Archive for the 'Sports' Category

An even better use for a humidor than defying U.S. trade sanctions!

Been watching the Colorado Rockies rise out of the Slough of Despond and 70-80 Win Seasons for no readily apparent reason and put on an increasingly convincing performance as the Team of Destiny du jour (though it’s still not completely convincing, kind of like movies with Uma Thurman where you have to mentally insert your own idea of a beautiful woman to understand the effect she’s supposed to have on people). Aside from the fact that my current interest seems sort of guiltily bandwagonish, even though my family bought season tickets when they first started playing in 1993, since I, like I’d say about 95% of the rest of the state of Colorado lost interest in them about five years ago, and that I find it interesting that despite having swept two playoff series only one of the baseball writers on predicts that they’ll win more than two games against the Red Sox (which incidentally is about the same as what was predicted for them in those last two playoff series), I think one of the most interesting elements of this whole resurgence is that it seems that one of the most secretly, unexpectedly powerful forces in turning around an entire franchise seems to have been…the baseball humidor!

I remember when they first installed that four or five years ago it was fairly widely believed even in Colorado that a major league team could never be successful there because it was impossible to pitch well consistently at such altitude. And the humidor was roundly ridiculed not only as a last-resort, pathetic, cheapskate solution to the pitching problem but also for the implication on the part of the Rockies that all their lack of success and mismanagement could be attributed to the density of the baseballs. Now, half a decade later, their pitching has been, especially in the postseason, at the least very good, if not spectacular, and they’re at least a playoff series beyond what many people thought they would ever be capable of. And yet, as an example of gaining a competitive advantage through technology (or at least negating a fairly serious disadvantage), it’s gotten about 1/1000 the attention that the Patriots’ filming opposing teams’ defensive signals has, despite the evidence over the last few weeks that suggests that the actual difference those two things have made for their teams that is probably closer to the other way around. Interesting.

Random thought of the day

Tight ends from the University of Colorado seem to be disproportionately represented on NFL rosters. Currently, former Colorado tight ends Tom Ashworth, Christian Fauria, Daniel Graham, Joe Klopfenstein, Matt Lepsis Note that Ashworth and Lepsis play offensive tackle in the NFL. and Quinn Sypniewski play in the NFL. While none is a star, Slight qualification: though he’s no Walter Jones, Lepsis is one of the better left tackles in the league. If offensive linemen had the same visibility as quarterbacks or running backs, he would arguably be a quasi-star of the likes of a Marc Bulger or Rudi Johnson. they’ve all (aside from Klopfenstein and Sypniewski, who are rookies) had solid NFL careers. In other words (giving Klopfenstein and Sypniewski the benefit of the doubt), for most of the last 15 years Colorado has lined up a future productive NFL player at tight end. If the trend holds, watch out for Riar Geer in an NFL uniform in a few years.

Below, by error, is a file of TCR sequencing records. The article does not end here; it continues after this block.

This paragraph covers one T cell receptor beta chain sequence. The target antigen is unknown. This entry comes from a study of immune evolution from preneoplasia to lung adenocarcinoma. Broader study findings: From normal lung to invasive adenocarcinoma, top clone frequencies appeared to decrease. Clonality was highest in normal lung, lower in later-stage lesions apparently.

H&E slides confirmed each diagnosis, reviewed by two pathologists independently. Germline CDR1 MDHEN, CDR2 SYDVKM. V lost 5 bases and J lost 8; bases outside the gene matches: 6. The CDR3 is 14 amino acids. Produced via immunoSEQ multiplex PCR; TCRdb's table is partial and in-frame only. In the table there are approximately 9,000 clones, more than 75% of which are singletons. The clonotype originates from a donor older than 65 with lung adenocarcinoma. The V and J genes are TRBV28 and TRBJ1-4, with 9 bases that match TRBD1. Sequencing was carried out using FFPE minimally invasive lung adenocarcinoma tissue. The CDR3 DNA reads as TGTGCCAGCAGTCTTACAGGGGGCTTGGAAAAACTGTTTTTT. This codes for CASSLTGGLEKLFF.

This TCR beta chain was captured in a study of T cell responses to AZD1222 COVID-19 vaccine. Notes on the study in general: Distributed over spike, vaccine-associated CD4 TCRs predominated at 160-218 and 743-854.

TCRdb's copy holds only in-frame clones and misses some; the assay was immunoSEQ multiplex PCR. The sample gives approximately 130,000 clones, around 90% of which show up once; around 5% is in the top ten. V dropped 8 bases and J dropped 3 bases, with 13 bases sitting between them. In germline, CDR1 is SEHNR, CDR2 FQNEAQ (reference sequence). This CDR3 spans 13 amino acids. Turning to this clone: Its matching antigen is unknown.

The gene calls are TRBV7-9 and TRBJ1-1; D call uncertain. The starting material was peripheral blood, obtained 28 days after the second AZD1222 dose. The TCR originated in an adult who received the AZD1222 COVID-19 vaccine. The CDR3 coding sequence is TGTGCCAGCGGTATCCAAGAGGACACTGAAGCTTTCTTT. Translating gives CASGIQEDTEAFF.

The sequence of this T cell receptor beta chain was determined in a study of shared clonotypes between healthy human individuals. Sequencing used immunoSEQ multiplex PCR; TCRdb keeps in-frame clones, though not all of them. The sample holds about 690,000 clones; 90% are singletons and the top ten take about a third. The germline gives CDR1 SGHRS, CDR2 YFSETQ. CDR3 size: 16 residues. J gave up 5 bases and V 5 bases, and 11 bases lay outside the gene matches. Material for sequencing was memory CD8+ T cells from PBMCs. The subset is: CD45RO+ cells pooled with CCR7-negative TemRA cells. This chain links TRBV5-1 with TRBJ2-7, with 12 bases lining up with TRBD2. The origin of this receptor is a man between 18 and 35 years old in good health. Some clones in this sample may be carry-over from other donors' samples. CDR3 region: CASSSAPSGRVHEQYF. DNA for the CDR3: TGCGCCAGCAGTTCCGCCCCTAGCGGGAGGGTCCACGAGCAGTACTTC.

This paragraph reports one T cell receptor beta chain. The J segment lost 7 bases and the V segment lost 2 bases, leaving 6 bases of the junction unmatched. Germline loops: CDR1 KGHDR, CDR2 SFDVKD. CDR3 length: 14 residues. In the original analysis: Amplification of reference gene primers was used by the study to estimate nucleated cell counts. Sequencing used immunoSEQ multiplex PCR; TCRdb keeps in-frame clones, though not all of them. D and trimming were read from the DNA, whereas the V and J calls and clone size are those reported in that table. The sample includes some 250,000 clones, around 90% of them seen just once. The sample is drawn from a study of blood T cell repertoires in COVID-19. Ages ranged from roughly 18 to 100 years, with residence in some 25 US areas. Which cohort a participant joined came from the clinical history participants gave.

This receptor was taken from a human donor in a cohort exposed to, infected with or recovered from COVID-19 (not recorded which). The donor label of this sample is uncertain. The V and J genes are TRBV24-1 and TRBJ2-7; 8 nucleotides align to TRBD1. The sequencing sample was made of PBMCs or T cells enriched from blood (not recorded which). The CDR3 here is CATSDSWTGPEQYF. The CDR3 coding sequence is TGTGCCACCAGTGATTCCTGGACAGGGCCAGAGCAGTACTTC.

Given that he was around for at least part of all six players’ college days (and presumably involved in the recruitment of all but Fauria), it perhaps shouldn’t be a surprise that former Colorado tight ends coach Jon Embree (himself a former Colorado tight end who played in the NFL), is currently plying his trade with the Kansas City Chiefs. Coincidentally or not, Tony Gonzalez seems to be enjoying a mini-renaissance of late.

postscript to Dwyanu Wadibili

In the latest in its series of defending the indefensible. Slate magazine now tries to defend flopping itself. The premise seems to be that, without a little over-dramatization of fowls, we’d be stuck in the doldrums of the NBA or NHL circa 1996. But the NBA is a good example of why this is a huge over-simplification. The NBA (and, more recently, the NHL) made the game more exciting to watch by enforcing the penalties on the books and creating new rules to discourage defensive interference, not by letting offensive players invent their own fouls.

The main problem with diving is not that it’s dishonest, weaselly behavior, although it is. The main issue is that it completely disrupts the rhythm of play if players collapse when they have control of the ball and aren’t touched hard enough to actually bring them down. The author basically admits this by saying, “There is nothing more depressing than a player who goes to the ground when he might have scored.” But he gets around this by sort of redefining the term “diving,” confining himself to defending flops where there is legitimate contact sufficient to bring a player down but the ref won’t call a foul unless the foulee rolls around on the ground in apparent agony. I have nothing to say about those instances, except to say that if the officiating is that bad, maybe FIFA should think about, I don’t know, assigning more than one ref per game. Hey, it’s a big field, after all. So maybe FIFA and the NBA should actually enforce the rules they already have and stick to them, instead of letting players on the field decide when they want to be fouled. Maybe they should throw in a tough rule against diving too, like in the NHL. Then they’d have the best of both worlds, and as a side benefit, basketball stars might stop seeming so damn manufactured.

p.s. I admit that the disrupts-play argument applies less to the NBA, where the good floppers like Wade and Ginobili usually get “fouled” somewhere in the process of shooting and follow through their shots, but it still slows the game down a bit, and if less-skilled players start doing this I could see whole games degenerating into a succession of bricks and foul shots. Plus, it makes me hate whoever is doing it. The author also tries to criticize this visceral dislike of that sort of behavior by implying that everyone sharing this feeling is a chauvinistic racist, which is one of the most infuriating (and, unfortunately, increasingly popular) ad hominem argument strategies out there.  And anyway, hockey players are sort of the model of stoic toughness, and most of them (until recently, anyway) are French Canadians, for God’s sake.  If this were really just a construction of American nationalism, do you really think they would be the ones fit into that mould?

More hate